By Mac Arthur Howard III
NASHVILLE, TN — Due to the turbulence of recent times, the economy of the United States has been experiencing some developments that have many people worried. Prices for goods from food and gas have been steadily creeping upwards and economic experts are expecting a full-on recession to begin in as short a time as next year. While this should obviously worry the general adult population, a recession represents a unique threat to the young adults of our nation as well.
Many graduating high schoolers- of this year and the next- will have to face the very real possibility that they may not be able to afford to attend a traditional four-year university and, by extension, prepare themselves for a traditional career. This is where the option of technical learning might help keep them afloat.
Career Technical Schools or “trade” schools offer students the chance to acquire a set of skills that have an incredibly small chance to become outdated or obsolete and are almost guaranteed to keep them working through the recession.
“Our schools aim to teach young people how to work for themselves,” said trade school teacher, principal, and superintendent in Massachusetts, David Ferreira. “Students at schools like these are taught to understand the importance of both academic and practical learning along with the essential for working for and eventually owning their own private businesses that offer invaluable everyday services.”
Ferreira is also the co-editor of the recent novel, Hands-On Achievement, a book that highlights how the mixing of traditional and technical education types has led to great success in their young adults entering the workforce and them becoming national leaders in it.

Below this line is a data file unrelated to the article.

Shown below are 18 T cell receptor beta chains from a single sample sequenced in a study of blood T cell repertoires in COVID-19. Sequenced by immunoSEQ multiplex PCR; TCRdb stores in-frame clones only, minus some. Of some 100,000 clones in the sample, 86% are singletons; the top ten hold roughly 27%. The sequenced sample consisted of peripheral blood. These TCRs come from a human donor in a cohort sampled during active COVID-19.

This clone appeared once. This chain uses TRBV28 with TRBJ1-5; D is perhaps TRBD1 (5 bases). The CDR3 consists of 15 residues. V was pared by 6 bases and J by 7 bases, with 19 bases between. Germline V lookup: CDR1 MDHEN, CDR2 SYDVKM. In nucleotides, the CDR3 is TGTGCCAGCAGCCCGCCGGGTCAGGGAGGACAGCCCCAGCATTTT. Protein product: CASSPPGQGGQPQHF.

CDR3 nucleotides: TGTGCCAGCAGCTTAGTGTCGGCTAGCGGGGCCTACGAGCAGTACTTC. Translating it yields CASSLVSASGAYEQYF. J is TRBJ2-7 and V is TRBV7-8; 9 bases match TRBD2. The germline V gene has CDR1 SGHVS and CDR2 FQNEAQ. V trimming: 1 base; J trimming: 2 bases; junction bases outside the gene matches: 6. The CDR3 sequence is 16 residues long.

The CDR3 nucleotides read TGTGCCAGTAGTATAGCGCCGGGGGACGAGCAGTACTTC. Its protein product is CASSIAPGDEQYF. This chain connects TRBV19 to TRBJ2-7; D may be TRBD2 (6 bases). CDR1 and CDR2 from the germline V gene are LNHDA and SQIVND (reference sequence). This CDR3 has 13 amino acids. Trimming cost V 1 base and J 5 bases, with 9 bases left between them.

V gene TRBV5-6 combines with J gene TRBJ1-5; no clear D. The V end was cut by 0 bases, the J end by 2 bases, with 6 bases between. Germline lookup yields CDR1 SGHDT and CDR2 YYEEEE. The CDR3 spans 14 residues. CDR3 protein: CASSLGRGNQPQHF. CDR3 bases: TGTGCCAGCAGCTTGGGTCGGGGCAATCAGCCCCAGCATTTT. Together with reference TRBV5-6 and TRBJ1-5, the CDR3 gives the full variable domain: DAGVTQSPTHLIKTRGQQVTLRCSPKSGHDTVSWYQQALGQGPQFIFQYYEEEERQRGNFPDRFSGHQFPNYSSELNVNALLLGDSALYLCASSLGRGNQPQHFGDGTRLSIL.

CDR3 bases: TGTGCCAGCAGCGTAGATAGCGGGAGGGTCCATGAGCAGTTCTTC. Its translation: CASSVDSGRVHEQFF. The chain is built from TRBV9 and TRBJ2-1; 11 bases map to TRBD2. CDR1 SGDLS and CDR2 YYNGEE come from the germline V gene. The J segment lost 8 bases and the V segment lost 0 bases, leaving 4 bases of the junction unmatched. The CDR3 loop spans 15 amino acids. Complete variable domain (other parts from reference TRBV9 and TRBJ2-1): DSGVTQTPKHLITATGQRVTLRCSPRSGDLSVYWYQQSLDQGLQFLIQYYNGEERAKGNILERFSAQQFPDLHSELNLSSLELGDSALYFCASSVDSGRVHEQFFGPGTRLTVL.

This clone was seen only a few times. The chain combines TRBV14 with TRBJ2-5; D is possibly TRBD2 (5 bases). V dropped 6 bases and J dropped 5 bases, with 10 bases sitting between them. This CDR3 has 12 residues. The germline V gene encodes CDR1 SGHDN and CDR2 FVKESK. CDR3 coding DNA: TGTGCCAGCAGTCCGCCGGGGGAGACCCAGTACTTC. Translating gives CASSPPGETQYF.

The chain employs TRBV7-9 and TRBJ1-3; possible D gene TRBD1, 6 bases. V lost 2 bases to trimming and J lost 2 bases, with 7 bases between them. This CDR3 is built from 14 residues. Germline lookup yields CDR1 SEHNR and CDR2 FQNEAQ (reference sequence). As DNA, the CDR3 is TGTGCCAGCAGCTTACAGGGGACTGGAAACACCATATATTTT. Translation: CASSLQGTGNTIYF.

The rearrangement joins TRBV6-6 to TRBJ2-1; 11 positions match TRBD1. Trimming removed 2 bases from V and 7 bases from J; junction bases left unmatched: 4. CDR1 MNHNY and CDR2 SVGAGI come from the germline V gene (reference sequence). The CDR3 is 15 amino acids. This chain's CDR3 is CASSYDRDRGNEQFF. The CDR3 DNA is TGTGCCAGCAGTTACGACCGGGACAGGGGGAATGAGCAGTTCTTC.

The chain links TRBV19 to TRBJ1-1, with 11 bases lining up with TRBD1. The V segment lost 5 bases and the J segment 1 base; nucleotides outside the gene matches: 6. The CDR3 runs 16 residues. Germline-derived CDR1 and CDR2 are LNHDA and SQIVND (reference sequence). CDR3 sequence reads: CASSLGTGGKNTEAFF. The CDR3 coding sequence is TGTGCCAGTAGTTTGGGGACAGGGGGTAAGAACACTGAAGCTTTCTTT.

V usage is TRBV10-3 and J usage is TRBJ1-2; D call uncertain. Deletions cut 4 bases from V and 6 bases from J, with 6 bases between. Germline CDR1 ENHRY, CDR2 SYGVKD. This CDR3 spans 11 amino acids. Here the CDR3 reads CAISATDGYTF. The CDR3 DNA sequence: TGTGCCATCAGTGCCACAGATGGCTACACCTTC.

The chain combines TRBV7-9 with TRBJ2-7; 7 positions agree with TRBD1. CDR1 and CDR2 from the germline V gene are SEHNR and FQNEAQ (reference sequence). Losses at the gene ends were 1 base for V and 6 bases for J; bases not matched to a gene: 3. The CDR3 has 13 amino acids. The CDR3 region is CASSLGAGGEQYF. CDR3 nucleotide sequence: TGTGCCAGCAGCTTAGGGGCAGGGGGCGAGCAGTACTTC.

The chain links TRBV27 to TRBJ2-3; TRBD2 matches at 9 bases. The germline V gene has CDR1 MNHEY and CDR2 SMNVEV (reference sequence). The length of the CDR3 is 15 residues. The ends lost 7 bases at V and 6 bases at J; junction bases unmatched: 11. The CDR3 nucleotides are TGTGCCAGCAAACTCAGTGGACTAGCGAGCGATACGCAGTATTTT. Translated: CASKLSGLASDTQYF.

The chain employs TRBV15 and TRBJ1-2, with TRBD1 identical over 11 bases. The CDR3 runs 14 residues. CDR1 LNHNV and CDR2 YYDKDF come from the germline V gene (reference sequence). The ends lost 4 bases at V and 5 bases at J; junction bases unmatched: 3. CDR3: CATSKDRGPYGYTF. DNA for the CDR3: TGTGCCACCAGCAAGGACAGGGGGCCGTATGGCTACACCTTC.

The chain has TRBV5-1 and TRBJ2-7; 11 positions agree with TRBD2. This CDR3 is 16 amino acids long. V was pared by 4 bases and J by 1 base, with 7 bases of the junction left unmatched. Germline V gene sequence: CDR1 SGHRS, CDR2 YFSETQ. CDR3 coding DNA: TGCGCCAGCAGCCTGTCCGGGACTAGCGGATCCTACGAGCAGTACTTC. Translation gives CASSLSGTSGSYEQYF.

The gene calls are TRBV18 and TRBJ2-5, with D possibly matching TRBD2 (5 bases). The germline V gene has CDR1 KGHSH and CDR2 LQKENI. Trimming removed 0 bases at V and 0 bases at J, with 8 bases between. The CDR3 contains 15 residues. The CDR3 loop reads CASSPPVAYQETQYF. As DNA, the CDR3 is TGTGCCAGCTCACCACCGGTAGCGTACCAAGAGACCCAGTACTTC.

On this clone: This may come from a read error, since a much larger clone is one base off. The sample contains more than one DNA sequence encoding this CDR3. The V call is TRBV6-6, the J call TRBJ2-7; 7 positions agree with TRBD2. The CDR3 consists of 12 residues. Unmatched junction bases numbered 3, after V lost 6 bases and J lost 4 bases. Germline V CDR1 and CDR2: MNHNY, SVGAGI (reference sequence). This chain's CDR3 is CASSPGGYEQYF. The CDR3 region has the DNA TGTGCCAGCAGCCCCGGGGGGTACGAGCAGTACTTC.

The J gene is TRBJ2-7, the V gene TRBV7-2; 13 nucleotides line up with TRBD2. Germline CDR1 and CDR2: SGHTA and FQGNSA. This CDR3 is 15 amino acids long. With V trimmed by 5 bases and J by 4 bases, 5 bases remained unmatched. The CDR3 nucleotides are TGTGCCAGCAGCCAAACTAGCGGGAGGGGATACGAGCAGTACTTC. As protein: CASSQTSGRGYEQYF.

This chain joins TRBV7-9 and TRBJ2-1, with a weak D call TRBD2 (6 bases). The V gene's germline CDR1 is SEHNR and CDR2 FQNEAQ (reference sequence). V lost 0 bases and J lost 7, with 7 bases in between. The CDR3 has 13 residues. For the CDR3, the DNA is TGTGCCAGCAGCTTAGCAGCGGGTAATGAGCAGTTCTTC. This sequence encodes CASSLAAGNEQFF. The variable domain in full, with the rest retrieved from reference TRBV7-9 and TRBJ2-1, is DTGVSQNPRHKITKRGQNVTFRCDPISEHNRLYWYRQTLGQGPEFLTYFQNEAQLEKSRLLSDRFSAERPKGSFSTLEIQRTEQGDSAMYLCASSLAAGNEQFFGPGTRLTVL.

Hands-On Achievement emphasizes that fresh graduates would do well to consider jobs like wood and metal working, hairstyling, plumbing, and mechanical work. These trades and similar ones will almost always be in demand and many of their practitioners set their own service prices, offering rare and exceptional job and income security during a recession.
“We understand that wholly academic learning is not for everyone,” Ferreira said. “But we don’t abandon it either. We make sure each of our students is given just as much time to focus on things like math, literature, and history, but we try to frame it in a way that allows them to apply it to their chosen trade.”
The advantages trade schools offer have been widely overlooked in recent years, but they offer a legitimate, advantageous, and stable alternative to the more popular, traditional academic endeavors which may end up being a great risk within the next year.
To learn more about David Ferreira and Hands-On Achievement, visit https://www.amazon.com/Hands-Achievement-Massachusettss-National-Vocational-Technical/dp/0985208678.
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